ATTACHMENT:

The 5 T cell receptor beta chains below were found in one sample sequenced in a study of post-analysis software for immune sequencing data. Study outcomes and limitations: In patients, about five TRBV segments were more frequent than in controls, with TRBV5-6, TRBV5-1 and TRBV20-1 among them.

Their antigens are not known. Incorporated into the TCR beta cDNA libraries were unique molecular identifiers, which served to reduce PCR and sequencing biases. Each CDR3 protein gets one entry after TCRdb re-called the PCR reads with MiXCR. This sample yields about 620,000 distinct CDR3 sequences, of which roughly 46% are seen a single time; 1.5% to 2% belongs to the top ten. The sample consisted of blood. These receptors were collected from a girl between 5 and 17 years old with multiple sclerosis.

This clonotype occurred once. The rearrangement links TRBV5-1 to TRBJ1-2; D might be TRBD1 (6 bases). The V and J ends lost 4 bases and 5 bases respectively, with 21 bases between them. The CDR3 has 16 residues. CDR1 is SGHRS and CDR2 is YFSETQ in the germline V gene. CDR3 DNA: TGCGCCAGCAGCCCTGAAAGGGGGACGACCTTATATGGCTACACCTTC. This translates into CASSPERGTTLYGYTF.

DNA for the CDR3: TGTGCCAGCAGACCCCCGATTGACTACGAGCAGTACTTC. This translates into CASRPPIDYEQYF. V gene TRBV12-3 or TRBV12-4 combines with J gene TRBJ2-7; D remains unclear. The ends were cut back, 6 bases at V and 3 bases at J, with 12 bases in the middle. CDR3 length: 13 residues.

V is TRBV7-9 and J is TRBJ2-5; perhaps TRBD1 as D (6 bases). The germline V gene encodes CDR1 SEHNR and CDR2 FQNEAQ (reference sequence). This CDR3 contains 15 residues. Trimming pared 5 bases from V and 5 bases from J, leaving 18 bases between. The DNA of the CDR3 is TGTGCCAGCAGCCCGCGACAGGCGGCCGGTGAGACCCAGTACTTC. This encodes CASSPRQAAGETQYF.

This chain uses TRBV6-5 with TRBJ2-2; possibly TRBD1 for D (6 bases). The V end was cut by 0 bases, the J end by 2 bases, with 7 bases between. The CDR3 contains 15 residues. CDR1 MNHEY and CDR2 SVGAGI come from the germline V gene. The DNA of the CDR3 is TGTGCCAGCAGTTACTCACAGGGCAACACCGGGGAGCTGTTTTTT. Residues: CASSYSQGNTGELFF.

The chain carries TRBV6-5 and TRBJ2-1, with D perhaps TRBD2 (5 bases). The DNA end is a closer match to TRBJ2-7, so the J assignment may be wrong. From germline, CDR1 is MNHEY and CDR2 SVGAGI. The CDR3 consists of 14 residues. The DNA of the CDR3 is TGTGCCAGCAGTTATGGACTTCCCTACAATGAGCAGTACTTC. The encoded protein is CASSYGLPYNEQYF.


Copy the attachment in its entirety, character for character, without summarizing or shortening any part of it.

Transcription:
The 5 T cell receptor beta chains below were found in one sample sequenced in a study of post-analysis software for immune sequencing data. Study outcomes and limitations: In patients, about five TRBV segments were more frequent than in controls, with TRBV5-6, TRBV5-1 and TRBV20-1 among them.

Their antigens are not known. Incorporated into the TCR beta cDNA libraries were unique molecular identifiers, which served to reduce PCR and sequencing biases. Each CDR3 protein gets one entry after TCRdb re-called the PCR reads with MiXCR. This sample yields about 620,000 distinct CDR3 sequences, of which roughly 46% are seen a single time; 1.5% to 2% belongs to the top ten. The sample consisted of blood. These receptors were collected from a girl between 5 and 17 years old with multiple sclerosis.

This clonotype occurred once. The rearrangement links TRBV5-1 to TRBJ1-2; D might be TRBD1 (6 bases). The V and J ends lost 4 bases and 5 bases respectively, with 21 bases between them. The CDR3 has 16 residues. CDR1 is SGHRS and CDR2 is YFSETQ in the germline V gene. CDR3 DNA: TGCGCCAGCAGCCCTGAAAGGGGGACGACCTTATATGGCTACACCTTC. This translates into CASSPERGTTLYGYTF.

DNA for the CDR3: TGTGCCAGCAGACCCCCGATTGACTACGAGCAGTACTTC. This translates into CASRPPIDYEQYF. V gene TRBV12-3 or TRBV12-4 combines with J gene TRBJ2-7; D remains unclear. The ends were cut back, 6 bases at V and 3 bases at J, with 12 bases in the middle. CDR3 length: 13 residues.

V is TRBV7-9 and J is TRBJ2-5; perhaps TRBD1 as D (6 bases). The germline V gene encodes CDR1 SEHNR and CDR2 FQNEAQ (reference sequence). This CDR3 contains 15 residues. Trimming pared 5 bases from V and 5 bases from J, leaving 18 bases between. The DNA of the CDR3 is TGTGCCAGCAGCCCGCGACAGGCGGCCGGTGAGACCCAGTACTTC. This encodes CASSPRQAAGETQYF.

This chain uses TRBV6-5 with TRBJ2-2; possibly TRBD1 for D (6 bases). The V end was cut by 0 bases, the J end by 2 bases, with 7 bases between. The CDR3 contains 15 residues. CDR1 MNHEY and CDR2 SVGAGI come from the germline V gene. The DNA of the CDR3 is TGTGCCAGCAGTTACTCACAGGGCAACACCGGGGAGCTGTTTTTT. Residues: CASSYSQGNTGELFF.

The chain carries TRBV6-5 and TRBJ2-1, with D perhaps TRBD2 (5 bases). The DNA end is a closer match to TRBJ2-7, so the J assignment may be wrong. From germline, CDR1 is MNHEY and CDR2 SVGAGI. The CDR3 consists of 14 residues. The DNA of the CDR3 is TGTGCCAGCAGTTATGGACTTCCCTACAATGAGCAGTACTTC. The encoded protein is CASSYGLPYNEQYF.